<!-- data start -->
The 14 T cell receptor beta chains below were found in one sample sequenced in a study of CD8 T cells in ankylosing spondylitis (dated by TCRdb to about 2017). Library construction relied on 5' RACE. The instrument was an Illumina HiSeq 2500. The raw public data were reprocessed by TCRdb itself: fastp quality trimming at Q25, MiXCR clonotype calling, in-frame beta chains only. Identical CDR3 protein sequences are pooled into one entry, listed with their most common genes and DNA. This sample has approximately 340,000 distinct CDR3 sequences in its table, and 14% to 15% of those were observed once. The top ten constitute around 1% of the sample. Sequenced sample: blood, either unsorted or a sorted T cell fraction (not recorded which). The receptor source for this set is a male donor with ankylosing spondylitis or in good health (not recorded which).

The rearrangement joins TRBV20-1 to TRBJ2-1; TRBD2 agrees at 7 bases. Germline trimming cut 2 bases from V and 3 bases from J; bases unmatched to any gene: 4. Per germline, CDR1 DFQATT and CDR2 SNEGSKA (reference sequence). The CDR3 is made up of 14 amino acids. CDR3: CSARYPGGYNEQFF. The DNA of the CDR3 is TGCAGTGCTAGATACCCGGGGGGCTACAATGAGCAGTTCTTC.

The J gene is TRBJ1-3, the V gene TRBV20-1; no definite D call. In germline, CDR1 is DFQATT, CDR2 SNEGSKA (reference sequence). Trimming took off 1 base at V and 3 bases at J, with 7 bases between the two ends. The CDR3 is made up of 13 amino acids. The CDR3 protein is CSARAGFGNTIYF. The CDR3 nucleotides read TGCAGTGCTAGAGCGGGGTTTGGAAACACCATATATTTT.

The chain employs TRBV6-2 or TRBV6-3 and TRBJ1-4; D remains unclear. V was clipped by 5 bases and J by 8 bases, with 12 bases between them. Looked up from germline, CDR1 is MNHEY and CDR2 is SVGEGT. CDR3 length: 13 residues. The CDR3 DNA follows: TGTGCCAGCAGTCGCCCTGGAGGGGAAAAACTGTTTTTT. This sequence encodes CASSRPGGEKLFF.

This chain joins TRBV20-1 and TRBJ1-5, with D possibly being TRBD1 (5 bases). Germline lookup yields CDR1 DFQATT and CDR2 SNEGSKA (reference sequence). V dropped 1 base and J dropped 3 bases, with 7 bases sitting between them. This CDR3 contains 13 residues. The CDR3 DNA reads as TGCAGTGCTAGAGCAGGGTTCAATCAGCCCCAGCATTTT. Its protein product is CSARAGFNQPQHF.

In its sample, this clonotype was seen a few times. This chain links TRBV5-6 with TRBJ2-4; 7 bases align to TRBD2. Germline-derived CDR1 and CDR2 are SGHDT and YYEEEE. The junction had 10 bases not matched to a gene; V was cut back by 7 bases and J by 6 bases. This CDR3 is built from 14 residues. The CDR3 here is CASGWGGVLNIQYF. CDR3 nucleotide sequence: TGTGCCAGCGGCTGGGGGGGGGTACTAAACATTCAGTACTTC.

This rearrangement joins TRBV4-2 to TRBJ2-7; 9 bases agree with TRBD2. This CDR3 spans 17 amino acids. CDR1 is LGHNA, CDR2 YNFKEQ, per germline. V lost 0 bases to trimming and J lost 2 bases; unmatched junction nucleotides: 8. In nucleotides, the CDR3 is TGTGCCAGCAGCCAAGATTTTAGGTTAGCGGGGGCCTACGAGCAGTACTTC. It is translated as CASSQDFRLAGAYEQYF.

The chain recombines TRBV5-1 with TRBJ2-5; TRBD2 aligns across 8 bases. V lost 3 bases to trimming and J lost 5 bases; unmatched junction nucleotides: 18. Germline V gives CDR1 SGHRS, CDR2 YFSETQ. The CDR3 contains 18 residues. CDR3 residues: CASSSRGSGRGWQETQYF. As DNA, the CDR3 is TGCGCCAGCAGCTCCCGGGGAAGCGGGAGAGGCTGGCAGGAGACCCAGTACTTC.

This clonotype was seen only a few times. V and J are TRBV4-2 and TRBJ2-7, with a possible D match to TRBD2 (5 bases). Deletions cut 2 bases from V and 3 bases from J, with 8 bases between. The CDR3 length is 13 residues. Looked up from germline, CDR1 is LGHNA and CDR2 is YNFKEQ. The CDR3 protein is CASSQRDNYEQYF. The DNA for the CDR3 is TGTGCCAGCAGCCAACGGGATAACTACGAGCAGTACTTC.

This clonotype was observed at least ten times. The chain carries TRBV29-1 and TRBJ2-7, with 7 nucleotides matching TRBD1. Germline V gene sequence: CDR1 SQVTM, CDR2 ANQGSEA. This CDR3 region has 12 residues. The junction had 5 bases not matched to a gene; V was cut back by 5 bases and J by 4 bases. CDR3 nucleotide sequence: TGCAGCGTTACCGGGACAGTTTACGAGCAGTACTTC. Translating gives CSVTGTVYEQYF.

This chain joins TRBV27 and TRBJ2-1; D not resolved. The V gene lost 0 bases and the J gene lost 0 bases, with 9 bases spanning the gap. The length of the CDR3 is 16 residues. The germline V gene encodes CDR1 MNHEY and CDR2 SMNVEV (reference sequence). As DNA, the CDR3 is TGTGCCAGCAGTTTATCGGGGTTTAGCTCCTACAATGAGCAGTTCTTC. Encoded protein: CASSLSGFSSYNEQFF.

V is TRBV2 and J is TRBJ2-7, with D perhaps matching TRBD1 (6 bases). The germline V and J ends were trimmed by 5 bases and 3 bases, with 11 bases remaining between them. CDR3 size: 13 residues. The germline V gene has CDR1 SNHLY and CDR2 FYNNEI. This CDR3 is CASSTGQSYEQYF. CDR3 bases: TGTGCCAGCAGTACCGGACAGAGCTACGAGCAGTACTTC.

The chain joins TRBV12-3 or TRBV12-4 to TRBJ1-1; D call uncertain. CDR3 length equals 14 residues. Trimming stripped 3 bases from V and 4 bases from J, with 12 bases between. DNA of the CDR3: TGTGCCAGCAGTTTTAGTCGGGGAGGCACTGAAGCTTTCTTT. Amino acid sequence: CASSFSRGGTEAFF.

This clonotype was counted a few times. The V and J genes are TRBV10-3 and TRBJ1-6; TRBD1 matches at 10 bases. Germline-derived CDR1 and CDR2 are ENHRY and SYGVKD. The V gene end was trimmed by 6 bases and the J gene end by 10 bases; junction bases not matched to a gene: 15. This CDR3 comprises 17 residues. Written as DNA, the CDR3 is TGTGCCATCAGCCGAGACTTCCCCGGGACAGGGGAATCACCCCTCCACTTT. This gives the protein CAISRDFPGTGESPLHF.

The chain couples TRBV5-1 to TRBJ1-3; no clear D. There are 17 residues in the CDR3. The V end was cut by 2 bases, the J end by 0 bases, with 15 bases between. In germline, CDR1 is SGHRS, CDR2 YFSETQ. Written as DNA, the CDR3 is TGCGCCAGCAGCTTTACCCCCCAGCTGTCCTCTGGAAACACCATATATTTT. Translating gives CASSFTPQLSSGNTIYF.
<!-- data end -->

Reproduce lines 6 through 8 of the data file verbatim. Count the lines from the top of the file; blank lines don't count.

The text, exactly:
In its sample, this clonotype was seen a few times. This chain links TRBV5-6 with TRBJ2-4; 7 bases align to TRBD2. Germline-derived CDR1 and CDR2 are SGHDT and YYEEEE. The junction had 10 bases not matched to a gene; V was cut back by 7 bases and J by 6 bases. This CDR3 is built from 14 residues. The CDR3 here is CASGWGGVLNIQYF. CDR3 nucleotide sequence: TGTGCCAGCGGCTGGGGGGGGGTACTAAACATTCAGTACTTC.

This rearrangement joins TRBV4-2 to TRBJ2-7; 9 bases agree with TRBD2. This CDR3 spans 17 amino acids. CDR1 is LGHNA, CDR2 YNFKEQ, per germline. V lost 0 bases to trimming and J lost 2 bases; unmatched junction nucleotides: 8. In nucleotides, the CDR3 is TGTGCCAGCAGCCAAGATTTTAGGTTAGCGGGGGCCTACGAGCAGTACTTC. It is translated as CASSQDFRLAGAYEQYF.

The chain recombines TRBV5-1 with TRBJ2-5; TRBD2 aligns across 8 bases. V lost 3 bases to trimming and J lost 5 bases; unmatched junction nucleotides: 18. Germline V gives CDR1 SGHRS, CDR2 YFSETQ. The CDR3 contains 18 residues. CDR3 residues: CASSSRGSGRGWQETQYF. As DNA, the CDR3 is TGCGCCAGCAGCTCCCGGGGAAGCGGGAGAGGCTGGCAGGAGACCCAGTACTTC.